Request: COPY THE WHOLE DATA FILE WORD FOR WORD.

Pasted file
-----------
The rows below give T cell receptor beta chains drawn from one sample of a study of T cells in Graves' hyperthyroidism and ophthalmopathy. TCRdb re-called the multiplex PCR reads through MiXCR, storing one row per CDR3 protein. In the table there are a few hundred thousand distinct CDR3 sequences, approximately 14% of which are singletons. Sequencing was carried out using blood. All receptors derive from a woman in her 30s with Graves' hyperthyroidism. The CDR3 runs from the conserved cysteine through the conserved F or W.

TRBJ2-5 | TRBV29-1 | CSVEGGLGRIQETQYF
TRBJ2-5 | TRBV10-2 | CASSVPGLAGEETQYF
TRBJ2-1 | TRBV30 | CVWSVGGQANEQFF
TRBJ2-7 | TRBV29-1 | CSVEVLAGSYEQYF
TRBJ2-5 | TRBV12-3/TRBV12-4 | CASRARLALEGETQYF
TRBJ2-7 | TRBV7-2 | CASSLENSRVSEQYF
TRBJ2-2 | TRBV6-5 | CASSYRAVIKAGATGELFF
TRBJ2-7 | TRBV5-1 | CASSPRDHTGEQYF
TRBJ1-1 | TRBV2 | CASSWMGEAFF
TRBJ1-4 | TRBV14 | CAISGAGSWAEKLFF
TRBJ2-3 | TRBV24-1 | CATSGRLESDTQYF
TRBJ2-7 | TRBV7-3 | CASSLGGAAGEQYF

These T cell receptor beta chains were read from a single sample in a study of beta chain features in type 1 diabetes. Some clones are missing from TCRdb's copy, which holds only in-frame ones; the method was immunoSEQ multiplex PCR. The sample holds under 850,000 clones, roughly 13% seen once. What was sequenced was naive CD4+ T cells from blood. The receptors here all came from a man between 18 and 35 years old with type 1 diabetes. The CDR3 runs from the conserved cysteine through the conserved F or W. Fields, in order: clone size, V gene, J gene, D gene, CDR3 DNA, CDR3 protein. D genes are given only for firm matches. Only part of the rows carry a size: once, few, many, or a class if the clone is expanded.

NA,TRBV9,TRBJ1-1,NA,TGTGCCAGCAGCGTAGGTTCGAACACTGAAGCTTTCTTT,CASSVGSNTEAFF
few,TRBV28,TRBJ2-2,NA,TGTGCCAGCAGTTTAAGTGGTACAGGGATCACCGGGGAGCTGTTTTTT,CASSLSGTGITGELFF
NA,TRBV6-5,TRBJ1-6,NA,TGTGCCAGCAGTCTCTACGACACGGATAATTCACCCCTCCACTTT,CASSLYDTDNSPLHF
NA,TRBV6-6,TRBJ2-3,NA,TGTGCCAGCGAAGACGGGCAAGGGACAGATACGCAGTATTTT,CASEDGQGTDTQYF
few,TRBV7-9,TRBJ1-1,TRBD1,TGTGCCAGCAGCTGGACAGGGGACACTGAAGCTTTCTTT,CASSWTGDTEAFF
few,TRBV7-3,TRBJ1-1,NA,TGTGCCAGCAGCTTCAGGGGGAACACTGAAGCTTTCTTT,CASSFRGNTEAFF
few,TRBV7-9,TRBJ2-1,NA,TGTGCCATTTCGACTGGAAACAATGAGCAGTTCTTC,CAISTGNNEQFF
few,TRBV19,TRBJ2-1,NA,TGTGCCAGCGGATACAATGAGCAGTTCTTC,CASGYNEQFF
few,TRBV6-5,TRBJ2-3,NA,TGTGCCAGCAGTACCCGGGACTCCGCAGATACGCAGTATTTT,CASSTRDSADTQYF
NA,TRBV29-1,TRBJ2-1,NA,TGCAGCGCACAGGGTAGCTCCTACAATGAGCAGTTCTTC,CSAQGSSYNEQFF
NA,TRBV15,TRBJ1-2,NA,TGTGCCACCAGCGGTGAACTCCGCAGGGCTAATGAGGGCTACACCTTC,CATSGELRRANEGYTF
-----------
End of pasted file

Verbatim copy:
The rows below give T cell receptor beta chains drawn from one sample of a study of T cells in Graves' hyperthyroidism and ophthalmopathy. TCRdb re-called the multiplex PCR reads through MiXCR, storing one row per CDR3 protein. In the table there are a few hundred thousand distinct CDR3 sequences, approximately 14% of which are singletons. Sequencing was carried out using blood. All receptors derive from a woman in her 30s with Graves' hyperthyroidism. The CDR3 runs from the conserved cysteine through the conserved F or W.

TRBJ2-5 | TRBV29-1 | CSVEGGLGRIQETQYF
TRBJ2-5 | TRBV10-2 | CASSVPGLAGEETQYF
TRBJ2-1 | TRBV30 | CVWSVGGQANEQFF
TRBJ2-7 | TRBV29-1 | CSVEVLAGSYEQYF
TRBJ2-5 | TRBV12-3/TRBV12-4 | CASRARLALEGETQYF
TRBJ2-7 | TRBV7-2 | CASSLENSRVSEQYF
TRBJ2-2 | TRBV6-5 | CASSYRAVIKAGATGELFF
TRBJ2-7 | TRBV5-1 | CASSPRDHTGEQYF
TRBJ1-1 | TRBV2 | CASSWMGEAFF
TRBJ1-4 | TRBV14 | CAISGAGSWAEKLFF
TRBJ2-3 | TRBV24-1 | CATSGRLESDTQYF
TRBJ2-7 | TRBV7-3 | CASSLGGAAGEQYF

These T cell receptor beta chains were read from a single sample in a study of beta chain features in type 1 diabetes. Some clones are missing from TCRdb's copy, which holds only in-frame ones; the method was immunoSEQ multiplex PCR. The sample holds under 850,000 clones, roughly 13% seen once. What was sequenced was naive CD4+ T cells from blood. The receptors here all came from a man between 18 and 35 years old with type 1 diabetes. The CDR3 runs from the conserved cysteine through the conserved F or W. Fields, in order: clone size, V gene, J gene, D gene, CDR3 DNA, CDR3 protein. D genes are given only for firm matches. Only part of the rows carry a size: once, few, many, or a class if the clone is expanded.

NA,TRBV9,TRBJ1-1,NA,TGTGCCAGCAGCGTAGGTTCGAACACTGAAGCTTTCTTT,CASSVGSNTEAFF
few,TRBV28,TRBJ2-2,NA,TGTGCCAGCAGTTTAAGTGGTACAGGGATCACCGGGGAGCTGTTTTTT,CASSLSGTGITGELFF
NA,TRBV6-5,TRBJ1-6,NA,TGTGCCAGCAGTCTCTACGACACGGATAATTCACCCCTCCACTTT,CASSLYDTDNSPLHF
NA,TRBV6-6,TRBJ2-3,NA,TGTGCCAGCGAAGACGGGCAAGGGACAGATACGCAGTATTTT,CASEDGQGTDTQYF
few,TRBV7-9,TRBJ1-1,TRBD1,TGTGCCAGCAGCTGGACAGGGGACACTGAAGCTTTCTTT,CASSWTGDTEAFF
few,TRBV7-3,TRBJ1-1,NA,TGTGCCAGCAGCTTCAGGGGGAACACTGAAGCTTTCTTT,CASSFRGNTEAFF
few,TRBV7-9,TRBJ2-1,NA,TGTGCCATTTCGACTGGAAACAATGAGCAGTTCTTC,CAISTGNNEQFF
few,TRBV19,TRBJ2-1,NA,TGTGCCAGCGGATACAATGAGCAGTTCTTC,CASGYNEQFF
few,TRBV6-5,TRBJ2-3,NA,TGTGCCAGCAGTACCCGGGACTCCGCAGATACGCAGTATTTT,CASSTRDSADTQYF
NA,TRBV29-1,TRBJ2-1,NA,TGCAGCGCACAGGGTAGCTCCTACAATGAGCAGTTCTTC,CSAQGSSYNEQFF
NA,TRBV15,TRBJ1-2,NA,TGTGCCACCAGCGGTGAACTCCGCAGGGCTAATGAGGGCTACACCTTC,CATSGELRRANEGYTF